At this point, these cups are never coming off of the cardboard. But I’m so happy to have gotten so many uses from them! I’ve got a few canvases on top that I’m working on, and in the top left corner, there are a couple finished angels that I haven’t put away yet.

Against the walls, I have two storage units where I keep all of my materials – paint, glass, old jewelry, canvases and whatever else I am using. I’m kind of neurotic when it comes to the plastic bins. I love storing things away and finding a home for everything. Right now, I’m also storing some finished products in crates on these shelves. I use the crates to move things around for shows, so leaving them in the crates saves a step for me.

And the walls!! I’ve started hanging my art on the walls to save space. Hopefully I sell so much of these I never fill the walls up entirely, but I’m loving having the walls filled up right now.

Here are a few more close ups of my supplies:


Making Birds on a Wire

Recently a friend asked if I would make a painting for an event at the school her kids attend. I don’t know that I’ve ever said no to one of those requests, but this time, I wanted it to be extra, like extra big, extra special, overall extra. My art has changed tremendously over the years, so I wanted this one to be a real statement about what I’m making these days.

I’ll admit, I’m always a little disappointed at the price my paintings go for at these events. I know that the whole idea is to help raise money for the school, and people want to feel like they are getting a deal. That’s how it goes at school auctions. But I am super hopeful that this painting does better than my paintings have done in the past.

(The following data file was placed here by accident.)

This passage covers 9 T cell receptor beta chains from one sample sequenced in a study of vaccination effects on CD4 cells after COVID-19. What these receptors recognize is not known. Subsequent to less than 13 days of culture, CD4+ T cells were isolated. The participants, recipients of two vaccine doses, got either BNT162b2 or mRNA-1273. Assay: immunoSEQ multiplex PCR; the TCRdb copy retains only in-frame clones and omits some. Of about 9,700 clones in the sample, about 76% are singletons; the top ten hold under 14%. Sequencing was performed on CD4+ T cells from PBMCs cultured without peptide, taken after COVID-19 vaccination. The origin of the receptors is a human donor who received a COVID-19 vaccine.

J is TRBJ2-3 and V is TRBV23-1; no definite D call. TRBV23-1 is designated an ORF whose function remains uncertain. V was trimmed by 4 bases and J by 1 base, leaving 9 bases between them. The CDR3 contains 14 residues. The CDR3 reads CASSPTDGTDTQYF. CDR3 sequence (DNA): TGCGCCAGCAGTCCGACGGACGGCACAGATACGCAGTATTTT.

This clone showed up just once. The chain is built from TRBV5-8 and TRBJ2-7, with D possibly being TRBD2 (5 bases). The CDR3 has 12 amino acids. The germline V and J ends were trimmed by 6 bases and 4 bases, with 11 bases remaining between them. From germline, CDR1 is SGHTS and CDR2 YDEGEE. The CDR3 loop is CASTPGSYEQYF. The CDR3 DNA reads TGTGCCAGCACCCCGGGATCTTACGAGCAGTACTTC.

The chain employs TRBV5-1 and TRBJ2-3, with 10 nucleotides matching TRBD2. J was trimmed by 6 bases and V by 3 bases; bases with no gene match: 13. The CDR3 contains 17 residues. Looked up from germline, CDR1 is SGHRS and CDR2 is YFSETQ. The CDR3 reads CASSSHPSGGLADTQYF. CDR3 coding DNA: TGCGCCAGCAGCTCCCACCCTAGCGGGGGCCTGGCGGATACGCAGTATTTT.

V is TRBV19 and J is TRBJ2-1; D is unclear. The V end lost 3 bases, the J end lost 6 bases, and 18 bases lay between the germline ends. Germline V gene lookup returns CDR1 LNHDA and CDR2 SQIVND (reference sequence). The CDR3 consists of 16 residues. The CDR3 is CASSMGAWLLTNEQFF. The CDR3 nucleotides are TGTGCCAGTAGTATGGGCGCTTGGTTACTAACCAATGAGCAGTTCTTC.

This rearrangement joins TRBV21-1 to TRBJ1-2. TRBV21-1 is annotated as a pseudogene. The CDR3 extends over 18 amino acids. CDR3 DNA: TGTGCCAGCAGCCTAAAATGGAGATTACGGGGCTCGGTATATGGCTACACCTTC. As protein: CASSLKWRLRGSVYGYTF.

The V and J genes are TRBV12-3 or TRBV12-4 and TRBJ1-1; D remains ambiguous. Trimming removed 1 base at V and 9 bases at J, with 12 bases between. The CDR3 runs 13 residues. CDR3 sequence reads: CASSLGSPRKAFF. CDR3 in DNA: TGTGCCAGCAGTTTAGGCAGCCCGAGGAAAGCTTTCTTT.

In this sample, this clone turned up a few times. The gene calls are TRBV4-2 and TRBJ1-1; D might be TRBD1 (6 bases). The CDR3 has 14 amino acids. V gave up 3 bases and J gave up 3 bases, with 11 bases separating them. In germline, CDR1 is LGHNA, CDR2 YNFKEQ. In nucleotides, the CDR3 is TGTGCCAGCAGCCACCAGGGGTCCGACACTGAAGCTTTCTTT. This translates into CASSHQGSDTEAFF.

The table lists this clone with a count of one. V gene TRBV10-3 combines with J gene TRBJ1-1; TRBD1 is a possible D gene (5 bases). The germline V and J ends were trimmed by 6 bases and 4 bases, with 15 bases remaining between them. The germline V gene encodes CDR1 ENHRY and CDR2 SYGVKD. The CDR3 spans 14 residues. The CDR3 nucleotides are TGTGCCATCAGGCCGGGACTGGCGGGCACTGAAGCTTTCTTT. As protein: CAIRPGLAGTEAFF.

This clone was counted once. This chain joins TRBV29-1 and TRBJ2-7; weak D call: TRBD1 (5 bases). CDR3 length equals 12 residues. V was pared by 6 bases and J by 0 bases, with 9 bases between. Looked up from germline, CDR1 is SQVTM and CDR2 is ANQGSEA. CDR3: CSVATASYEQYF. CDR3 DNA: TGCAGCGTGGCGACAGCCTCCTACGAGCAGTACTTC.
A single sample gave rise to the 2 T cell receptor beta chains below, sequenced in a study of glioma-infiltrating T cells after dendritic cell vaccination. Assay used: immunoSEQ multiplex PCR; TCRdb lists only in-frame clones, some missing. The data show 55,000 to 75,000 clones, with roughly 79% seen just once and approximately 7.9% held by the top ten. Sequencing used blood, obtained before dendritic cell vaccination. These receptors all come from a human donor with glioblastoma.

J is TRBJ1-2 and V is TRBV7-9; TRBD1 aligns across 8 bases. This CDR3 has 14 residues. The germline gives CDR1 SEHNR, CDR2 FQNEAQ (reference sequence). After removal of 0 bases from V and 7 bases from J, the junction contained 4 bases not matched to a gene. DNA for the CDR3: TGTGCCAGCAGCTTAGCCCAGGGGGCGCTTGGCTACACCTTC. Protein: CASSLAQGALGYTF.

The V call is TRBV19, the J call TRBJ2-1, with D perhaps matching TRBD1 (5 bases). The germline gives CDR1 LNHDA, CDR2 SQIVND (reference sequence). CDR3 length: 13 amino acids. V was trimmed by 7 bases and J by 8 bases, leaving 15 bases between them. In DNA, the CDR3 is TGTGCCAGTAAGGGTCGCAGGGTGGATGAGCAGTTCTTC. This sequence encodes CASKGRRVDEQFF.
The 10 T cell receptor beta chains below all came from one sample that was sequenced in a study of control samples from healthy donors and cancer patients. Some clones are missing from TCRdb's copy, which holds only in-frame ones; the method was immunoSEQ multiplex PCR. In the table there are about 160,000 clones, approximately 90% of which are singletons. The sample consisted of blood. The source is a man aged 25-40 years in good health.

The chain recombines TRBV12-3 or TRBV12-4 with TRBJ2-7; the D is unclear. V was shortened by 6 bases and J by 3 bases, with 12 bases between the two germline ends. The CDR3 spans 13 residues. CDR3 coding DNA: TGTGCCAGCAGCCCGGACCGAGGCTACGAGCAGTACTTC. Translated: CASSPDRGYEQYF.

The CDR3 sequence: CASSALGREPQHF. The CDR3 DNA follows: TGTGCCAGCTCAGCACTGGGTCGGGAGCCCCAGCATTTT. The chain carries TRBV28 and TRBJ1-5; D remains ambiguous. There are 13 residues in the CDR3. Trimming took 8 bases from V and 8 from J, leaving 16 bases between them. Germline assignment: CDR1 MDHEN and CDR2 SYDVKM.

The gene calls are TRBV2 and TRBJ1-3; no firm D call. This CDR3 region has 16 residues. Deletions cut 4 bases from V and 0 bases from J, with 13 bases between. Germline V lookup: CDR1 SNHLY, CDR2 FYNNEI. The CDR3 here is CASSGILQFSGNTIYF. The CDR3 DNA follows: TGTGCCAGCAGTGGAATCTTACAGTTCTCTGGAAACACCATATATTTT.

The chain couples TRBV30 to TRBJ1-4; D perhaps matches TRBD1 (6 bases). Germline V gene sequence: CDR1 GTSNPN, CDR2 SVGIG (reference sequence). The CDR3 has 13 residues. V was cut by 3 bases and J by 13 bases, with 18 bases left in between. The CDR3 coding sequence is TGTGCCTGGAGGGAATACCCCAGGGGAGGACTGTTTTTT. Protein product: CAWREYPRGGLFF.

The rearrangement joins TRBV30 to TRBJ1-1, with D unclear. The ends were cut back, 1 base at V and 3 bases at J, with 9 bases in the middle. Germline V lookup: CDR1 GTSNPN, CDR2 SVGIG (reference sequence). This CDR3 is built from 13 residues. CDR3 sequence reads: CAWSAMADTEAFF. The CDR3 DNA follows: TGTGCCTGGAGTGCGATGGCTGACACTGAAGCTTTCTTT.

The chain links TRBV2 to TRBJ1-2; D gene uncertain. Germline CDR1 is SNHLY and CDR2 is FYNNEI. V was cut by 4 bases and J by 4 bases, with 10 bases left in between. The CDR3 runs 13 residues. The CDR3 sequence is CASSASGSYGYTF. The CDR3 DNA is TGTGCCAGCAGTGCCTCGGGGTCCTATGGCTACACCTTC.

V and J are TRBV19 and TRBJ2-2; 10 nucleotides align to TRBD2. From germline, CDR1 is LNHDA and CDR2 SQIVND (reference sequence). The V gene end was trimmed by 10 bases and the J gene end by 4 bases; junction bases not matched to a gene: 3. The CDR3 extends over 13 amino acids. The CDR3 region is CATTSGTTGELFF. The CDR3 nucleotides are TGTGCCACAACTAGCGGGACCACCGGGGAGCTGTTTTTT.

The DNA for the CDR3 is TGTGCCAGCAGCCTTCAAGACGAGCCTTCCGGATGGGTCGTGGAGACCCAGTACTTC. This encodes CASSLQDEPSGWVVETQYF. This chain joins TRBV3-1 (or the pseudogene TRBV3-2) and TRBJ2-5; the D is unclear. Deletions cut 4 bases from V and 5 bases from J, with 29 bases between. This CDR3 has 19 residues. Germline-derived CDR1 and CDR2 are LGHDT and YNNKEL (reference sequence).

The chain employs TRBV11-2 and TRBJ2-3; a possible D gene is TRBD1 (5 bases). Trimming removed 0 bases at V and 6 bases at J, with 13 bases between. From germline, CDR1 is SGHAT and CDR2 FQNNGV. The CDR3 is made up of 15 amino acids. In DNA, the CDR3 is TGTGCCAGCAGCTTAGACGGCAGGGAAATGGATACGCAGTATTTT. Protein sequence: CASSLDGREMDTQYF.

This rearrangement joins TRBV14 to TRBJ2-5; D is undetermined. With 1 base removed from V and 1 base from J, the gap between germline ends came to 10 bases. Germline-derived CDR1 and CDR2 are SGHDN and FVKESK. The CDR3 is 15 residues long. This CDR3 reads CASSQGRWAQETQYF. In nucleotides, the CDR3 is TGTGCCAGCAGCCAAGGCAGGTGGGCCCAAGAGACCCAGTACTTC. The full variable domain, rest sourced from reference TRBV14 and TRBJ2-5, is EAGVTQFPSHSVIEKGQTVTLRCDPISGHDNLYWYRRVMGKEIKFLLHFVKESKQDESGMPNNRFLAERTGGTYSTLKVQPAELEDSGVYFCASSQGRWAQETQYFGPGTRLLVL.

This is how I made it:

As expected, I started with a blank canvas. I primarily use Da Vinci wood panels, these are 5/8″ thick. I also love to use the 2 inch thick kind that come already gesso’ed. I have stacks of them in my studio, lots of different sizes.


To prep these, I tape the sides, and gesso the surface. Because they will be coated with resin, I make all of my art flat and on top of upside down cups. The cups keep the painting off the desk surface so they don’t stick once the resin is poured. Next I create the base of color. Often, I start with something, then change it, then change it, and sometimes change it again. The ones that change a lot are usually the best ones!

I knew I wanted to create birds on a wire as the painting, so I started with blue as the background. But I didn’t like it at all. I didn’t know how the birds would look with such a dark background and I just really wasn’t feeling the blues. So, I tried some more vibrant colors, bright orange, purple and fuchsia. And after moving these colors around a bit, I was happy with it. You can still see a couple of blue spots peaking through.

Next, I start on the birds.

First I found the glass that I would use. I used blue tinted glass from one of my favorite bottles of wine. I created the wire from some jewelry chain, then placed the glass birds where I wanted them on the chain. Once I was good with the placement and shapes, I painted an outline for the birds. Given the color of the background, I didn’t think they would stand out enough without it. I used a warm gray for the birds. Then I decided they didn’t stand out ENOUGH! So I tried darker blues and those seemed to work nicely.

So now everything is ready for the resin! Before pouring, I sign the painting. Then pour the resin. It will take 24 hours to dry once poured, but I’ll let it sit for longer. Once dry, I peel off the tape, sign the back and add hanging materials.


While I was pouring the resin, I realized that you couldn’t see the beaks of the birds. ARGH! I quickly found some blue glass that I thought would do the trick, and added those to the painting. That was a big save, would have been a bummer for it to not really look like I wanted. I finished pouring around 11:30 AM, so it should be good to go by the same time the next day.

Here is the finished product hanging on my studio wall.

Visit my Etsy shop to see more of my art (and more birds!) :

dLynnArt Etsy